Larry Jeff McMurtry was born on June 3, 1936, at Wichita Falls, Texas, twenty miles from his parents’ home in Archer City, Texas (the Thalia of his books). McMurtry’s grandparents had moved into Archer County in the 1880’s and established their ranch along a cattle trail in north central Texas. The nine McMurtry boys (Larry’s uncles and father, William Jefferson McMurtry) moved westward to work on the huge ranches in the Texas panhandle.
At family reunions, McMurtry heard his elders talk about the golden age of their youth and about such great ranchers and cowboys as Charles Goodnight, Teddy Blue, and Larry’s own Uncle Johnny. His hard old uncles, withered and crippled by their long years of cowboying, had been present at the birth of the Western myth, and they lived long enough to see it die. The elder McMurtrys knew, as did Larry, that the new generation could not replace the old. He wrote:All of them lived to see the ideals of the faith degenerate, the rituals fall from use; the principal myth become corrupt. In my youth, when they were old men, I often heard them yearn aloud for the days when the rituals had all their power, when they themselves had enacted the pure, the original myth, and I know that they found it bitter to leave the land to which they were always faithful to the strange and godless heirs that they had bred.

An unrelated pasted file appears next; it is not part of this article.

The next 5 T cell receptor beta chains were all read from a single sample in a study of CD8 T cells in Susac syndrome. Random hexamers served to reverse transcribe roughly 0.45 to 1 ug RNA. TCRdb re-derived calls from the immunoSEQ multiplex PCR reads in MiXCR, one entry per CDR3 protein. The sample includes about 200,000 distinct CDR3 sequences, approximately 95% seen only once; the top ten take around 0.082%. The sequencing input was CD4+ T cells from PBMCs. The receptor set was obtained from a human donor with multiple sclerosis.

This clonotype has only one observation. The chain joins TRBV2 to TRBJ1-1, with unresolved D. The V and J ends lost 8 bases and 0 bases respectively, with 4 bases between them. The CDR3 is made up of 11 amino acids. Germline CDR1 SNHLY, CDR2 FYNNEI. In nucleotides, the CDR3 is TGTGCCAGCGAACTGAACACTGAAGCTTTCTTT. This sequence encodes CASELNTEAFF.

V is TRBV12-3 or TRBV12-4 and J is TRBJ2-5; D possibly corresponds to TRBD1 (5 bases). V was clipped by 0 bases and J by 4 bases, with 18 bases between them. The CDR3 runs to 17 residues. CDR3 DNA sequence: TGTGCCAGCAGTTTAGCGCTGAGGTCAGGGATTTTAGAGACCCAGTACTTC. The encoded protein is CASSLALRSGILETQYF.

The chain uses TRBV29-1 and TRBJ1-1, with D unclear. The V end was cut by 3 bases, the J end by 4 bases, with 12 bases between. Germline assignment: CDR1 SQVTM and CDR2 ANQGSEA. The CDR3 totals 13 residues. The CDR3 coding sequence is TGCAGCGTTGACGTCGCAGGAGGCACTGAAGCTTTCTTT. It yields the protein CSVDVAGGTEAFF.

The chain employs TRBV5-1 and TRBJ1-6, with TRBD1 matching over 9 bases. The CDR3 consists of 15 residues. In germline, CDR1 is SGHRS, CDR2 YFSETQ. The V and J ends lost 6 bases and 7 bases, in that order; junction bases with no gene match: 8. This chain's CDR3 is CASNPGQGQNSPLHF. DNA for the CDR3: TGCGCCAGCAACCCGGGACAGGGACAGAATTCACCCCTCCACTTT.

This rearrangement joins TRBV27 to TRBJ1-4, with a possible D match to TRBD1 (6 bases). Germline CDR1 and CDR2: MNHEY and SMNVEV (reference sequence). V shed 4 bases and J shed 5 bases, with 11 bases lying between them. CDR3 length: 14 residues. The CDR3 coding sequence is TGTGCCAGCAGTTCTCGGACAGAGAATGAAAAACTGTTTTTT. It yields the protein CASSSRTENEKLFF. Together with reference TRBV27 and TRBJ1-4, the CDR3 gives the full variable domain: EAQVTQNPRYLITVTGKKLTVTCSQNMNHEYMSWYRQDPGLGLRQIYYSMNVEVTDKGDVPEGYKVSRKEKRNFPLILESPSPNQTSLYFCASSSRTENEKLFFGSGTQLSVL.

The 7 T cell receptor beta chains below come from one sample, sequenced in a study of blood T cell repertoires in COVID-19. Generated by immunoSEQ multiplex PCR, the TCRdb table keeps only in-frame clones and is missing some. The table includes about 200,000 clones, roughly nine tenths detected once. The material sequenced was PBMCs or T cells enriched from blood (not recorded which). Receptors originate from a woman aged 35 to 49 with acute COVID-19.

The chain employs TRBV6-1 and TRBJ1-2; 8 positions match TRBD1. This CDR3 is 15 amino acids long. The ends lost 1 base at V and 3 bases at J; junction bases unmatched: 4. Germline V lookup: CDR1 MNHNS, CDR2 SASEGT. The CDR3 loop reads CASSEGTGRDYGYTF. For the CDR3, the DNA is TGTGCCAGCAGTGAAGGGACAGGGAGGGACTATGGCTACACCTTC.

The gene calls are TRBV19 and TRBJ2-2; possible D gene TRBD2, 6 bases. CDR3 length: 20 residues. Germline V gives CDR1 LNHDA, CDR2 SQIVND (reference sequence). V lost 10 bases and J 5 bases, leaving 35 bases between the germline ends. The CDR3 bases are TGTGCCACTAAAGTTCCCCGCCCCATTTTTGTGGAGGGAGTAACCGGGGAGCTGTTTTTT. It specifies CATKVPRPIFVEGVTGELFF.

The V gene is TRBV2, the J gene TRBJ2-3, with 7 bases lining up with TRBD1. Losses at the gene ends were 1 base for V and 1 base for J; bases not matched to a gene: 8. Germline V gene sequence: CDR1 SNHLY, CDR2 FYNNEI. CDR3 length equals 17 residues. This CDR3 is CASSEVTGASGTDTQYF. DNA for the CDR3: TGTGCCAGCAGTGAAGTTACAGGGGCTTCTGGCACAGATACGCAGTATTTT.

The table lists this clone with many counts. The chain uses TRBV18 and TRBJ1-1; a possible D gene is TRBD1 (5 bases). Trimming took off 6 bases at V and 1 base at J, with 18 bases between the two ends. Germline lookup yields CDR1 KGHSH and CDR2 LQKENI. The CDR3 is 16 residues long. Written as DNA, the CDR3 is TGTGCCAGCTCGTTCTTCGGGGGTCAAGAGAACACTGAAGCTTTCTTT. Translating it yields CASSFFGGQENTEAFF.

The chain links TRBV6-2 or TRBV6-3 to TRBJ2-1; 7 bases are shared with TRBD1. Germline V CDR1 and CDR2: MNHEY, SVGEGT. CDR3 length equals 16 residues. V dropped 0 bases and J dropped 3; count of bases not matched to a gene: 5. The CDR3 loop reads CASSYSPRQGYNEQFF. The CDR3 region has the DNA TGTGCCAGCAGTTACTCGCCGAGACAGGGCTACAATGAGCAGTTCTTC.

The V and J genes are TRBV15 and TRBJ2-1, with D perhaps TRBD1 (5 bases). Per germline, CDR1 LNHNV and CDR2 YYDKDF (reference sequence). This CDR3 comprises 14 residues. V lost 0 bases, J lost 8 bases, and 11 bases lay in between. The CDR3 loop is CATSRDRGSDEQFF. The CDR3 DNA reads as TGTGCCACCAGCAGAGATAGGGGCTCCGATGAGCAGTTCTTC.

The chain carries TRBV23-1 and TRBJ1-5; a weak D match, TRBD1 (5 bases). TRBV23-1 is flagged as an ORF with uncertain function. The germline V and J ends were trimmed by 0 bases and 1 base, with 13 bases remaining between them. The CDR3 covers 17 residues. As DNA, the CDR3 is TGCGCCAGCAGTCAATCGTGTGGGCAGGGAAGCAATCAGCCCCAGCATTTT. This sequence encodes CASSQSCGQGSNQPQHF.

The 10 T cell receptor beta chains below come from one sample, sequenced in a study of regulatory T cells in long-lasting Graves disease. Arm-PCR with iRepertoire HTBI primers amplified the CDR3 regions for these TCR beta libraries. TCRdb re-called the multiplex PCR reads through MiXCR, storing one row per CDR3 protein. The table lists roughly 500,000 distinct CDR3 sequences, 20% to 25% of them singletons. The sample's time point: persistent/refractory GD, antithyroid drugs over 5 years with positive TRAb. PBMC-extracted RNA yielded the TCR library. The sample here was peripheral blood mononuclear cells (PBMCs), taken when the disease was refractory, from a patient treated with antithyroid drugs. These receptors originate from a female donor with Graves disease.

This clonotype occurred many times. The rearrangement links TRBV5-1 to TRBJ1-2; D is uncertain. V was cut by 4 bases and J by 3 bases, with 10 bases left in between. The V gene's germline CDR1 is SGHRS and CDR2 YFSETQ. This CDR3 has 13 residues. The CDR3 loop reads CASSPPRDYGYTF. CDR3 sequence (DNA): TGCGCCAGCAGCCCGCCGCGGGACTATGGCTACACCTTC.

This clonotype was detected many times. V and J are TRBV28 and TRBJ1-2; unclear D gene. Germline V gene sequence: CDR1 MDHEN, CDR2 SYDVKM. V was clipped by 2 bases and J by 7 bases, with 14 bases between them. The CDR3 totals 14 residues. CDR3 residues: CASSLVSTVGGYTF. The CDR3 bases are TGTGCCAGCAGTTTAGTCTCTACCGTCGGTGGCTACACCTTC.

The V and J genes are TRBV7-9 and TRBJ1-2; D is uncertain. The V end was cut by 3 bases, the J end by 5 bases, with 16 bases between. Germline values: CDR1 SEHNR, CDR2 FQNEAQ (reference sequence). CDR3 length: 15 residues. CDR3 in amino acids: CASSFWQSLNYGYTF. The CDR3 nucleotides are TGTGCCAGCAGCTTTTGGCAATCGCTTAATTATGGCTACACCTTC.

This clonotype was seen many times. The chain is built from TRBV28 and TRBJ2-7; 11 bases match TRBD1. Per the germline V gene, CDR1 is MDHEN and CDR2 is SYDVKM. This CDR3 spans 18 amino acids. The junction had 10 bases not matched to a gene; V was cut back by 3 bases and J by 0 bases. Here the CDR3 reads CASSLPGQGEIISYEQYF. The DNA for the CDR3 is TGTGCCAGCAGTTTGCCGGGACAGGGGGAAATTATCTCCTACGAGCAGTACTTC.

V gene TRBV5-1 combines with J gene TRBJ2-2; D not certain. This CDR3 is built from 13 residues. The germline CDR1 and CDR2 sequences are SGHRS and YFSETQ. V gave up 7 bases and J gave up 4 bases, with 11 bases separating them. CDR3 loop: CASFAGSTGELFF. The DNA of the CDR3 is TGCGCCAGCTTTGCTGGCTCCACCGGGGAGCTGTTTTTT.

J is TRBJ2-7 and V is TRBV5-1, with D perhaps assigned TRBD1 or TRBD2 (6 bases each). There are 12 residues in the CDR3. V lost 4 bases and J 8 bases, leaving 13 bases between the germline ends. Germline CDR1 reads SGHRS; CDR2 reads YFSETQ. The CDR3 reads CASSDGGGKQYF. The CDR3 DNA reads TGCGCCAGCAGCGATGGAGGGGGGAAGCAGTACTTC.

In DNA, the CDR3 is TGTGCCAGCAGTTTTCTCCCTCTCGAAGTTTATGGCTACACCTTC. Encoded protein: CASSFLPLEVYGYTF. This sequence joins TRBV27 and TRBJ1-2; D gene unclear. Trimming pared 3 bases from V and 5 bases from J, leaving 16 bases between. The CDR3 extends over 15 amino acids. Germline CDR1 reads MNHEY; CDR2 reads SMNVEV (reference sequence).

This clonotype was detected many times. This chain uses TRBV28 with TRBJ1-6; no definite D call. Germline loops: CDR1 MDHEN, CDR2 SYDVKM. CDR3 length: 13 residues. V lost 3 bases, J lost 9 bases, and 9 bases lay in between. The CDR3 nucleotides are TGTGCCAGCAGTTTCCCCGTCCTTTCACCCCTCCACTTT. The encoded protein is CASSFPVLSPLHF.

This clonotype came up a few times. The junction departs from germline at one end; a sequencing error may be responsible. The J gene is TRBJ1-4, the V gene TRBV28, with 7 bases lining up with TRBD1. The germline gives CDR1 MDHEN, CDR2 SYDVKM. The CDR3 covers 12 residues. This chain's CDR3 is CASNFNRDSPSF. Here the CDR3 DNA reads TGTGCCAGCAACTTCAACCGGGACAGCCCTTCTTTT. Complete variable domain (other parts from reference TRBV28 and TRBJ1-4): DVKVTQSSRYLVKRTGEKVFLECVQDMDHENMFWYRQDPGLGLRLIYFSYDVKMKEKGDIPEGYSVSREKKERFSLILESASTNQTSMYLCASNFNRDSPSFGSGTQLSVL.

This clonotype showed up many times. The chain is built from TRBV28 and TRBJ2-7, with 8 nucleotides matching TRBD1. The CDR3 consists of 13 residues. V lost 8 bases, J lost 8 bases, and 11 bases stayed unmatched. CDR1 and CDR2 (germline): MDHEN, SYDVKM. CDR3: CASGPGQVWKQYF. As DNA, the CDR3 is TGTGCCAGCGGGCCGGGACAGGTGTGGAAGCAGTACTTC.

McMurtry’s books can be read as a parting wave to Old Man Goodnight, Teddy Blue, and Uncle Johnny.
Larry McMurtry and his family moved from the home ranch into the small town of Archer City. He was an honors student in high school and was active in many school activities, but the bitter love affair with the ranching country of his uncles found its companion in his own disillusionment with the small town. Small Texas towns, too, were dying, he later wrote, losing their bold and energetic people to the cities. McMurtry soon joined the migration to urban America. He graduated from North Texas State University in 1958 and received a master’s degree from...
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